California Educator

November / December 2016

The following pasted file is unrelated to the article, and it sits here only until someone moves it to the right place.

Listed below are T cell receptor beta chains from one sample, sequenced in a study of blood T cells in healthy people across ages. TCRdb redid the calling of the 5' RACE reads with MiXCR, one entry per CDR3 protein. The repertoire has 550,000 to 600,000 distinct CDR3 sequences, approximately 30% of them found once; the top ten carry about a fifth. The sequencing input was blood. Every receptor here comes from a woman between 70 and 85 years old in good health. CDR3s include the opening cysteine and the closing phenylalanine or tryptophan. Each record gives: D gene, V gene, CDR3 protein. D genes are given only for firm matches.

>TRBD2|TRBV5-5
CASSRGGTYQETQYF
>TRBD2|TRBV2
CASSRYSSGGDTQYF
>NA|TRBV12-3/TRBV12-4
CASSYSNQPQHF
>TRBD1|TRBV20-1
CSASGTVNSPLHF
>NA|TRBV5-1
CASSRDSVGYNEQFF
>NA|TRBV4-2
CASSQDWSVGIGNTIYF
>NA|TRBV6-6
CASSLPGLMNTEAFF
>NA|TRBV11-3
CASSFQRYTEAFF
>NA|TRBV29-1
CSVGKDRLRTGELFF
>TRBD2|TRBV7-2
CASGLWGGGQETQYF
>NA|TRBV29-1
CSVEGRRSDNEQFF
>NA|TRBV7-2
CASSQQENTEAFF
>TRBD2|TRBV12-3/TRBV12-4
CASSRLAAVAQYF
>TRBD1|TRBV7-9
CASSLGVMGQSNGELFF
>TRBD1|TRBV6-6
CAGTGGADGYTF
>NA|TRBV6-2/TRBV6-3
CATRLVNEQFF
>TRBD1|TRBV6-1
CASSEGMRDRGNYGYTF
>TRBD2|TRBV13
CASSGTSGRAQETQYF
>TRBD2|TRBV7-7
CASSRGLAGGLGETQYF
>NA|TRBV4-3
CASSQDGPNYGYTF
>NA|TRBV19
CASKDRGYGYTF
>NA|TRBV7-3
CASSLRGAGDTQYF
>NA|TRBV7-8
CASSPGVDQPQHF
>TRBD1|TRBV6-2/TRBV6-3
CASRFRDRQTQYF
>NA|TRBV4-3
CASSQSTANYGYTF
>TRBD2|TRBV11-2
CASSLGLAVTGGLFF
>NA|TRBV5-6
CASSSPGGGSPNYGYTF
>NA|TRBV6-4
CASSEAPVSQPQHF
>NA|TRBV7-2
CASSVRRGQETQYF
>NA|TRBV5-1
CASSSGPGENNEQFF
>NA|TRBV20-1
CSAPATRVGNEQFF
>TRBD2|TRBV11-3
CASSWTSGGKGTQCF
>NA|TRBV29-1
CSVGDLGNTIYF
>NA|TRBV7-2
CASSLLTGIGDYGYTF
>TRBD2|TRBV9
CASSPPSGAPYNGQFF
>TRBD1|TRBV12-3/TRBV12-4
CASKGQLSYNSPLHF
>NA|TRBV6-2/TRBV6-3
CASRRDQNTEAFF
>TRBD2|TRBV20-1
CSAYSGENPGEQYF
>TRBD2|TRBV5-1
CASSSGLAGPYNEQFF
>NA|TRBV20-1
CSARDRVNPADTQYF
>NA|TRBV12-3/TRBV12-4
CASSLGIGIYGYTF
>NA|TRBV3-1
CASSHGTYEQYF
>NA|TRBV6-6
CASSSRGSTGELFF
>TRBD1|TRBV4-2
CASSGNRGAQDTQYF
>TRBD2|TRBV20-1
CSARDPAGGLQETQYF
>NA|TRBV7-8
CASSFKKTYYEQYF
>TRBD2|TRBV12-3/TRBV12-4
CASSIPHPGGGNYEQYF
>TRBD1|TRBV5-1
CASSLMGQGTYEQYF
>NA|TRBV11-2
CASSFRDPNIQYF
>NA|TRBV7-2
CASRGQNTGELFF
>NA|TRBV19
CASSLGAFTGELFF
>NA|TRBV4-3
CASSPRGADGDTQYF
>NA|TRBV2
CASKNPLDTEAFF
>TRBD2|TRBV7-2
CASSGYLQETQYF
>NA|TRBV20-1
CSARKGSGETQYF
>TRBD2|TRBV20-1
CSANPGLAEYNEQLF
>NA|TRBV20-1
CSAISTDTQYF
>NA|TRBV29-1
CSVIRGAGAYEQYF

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S a c ra m e n t o . " In st e a d of g iv i n g up, they recognize they are expe- riencing an 'I'm feeling frustrated' moment and remember they have strategies to push through, even when things get tricky. SEL gives them confidence to do challenging things." SEL has created community in her classroom, fitting nicely into the Common Core style of collaboration. Before SEL there was "book hogging" during pair-share reading, and partners were not communicating well. "Now the book is in the middle, and I see partners talking about their books and sharing their favorite parts and really listening to each other." Teaching problem-solving A fifth-grader at Joyner Elementary School is having a melt- down, and Michelle Cauley speaks to him privately. "Can you tell me about your day?" she asks gently. "What are you feeling? Can you name that feeling?" The boy says he is angry because somebody was "mess- ing " with him in class. They spend a few minutes talking about anger. "It's OK to feel mad and upset," says Cauley, a licensed clinical social worker. "Feelings are fluid and can change all the time. Sometimes I wake up grumpy, and then I'm happy later on." e boy does some deep breathing, shrugs it off, and heads back to class in a much better mood. Cauley, one of six SEL facilitators with Los Angeles Unified School District, teaches children how to deal with their emo- tions by using calming techniques such as deep breathing and counting to 10. She provides professional development to edu- cators in the Second Step SEL program, which offers K-8 lesson plans and training. Cauley notices less bullying and fewer referrals to the principal's office in schools teaching SEL. When students are encouraged to be problem-solvers, they make better decisions, she says. " Whether it's a math word problem or 'I was out in the yard and he took my jump rope,' there's the same steps of assessing the situation, compromising, negotiating, prob- lem-solving, and coming to a solution ," says th e Unit ed Teachers Los Angeles member. One of six SEL facilitators with LAUSD, Michelle Cauley works with students on dealing with their emotions. 22 "KIDS SHOULD BE GET TING THESE SKILLS AT HOME, BUT THEY'RE NOT. NOW THEY ARE TEACHING SKILLS TO THEIR FAMILIES." — MICHELLE CAULEY, UNITED TEACHERS LOS ANGELES Feature

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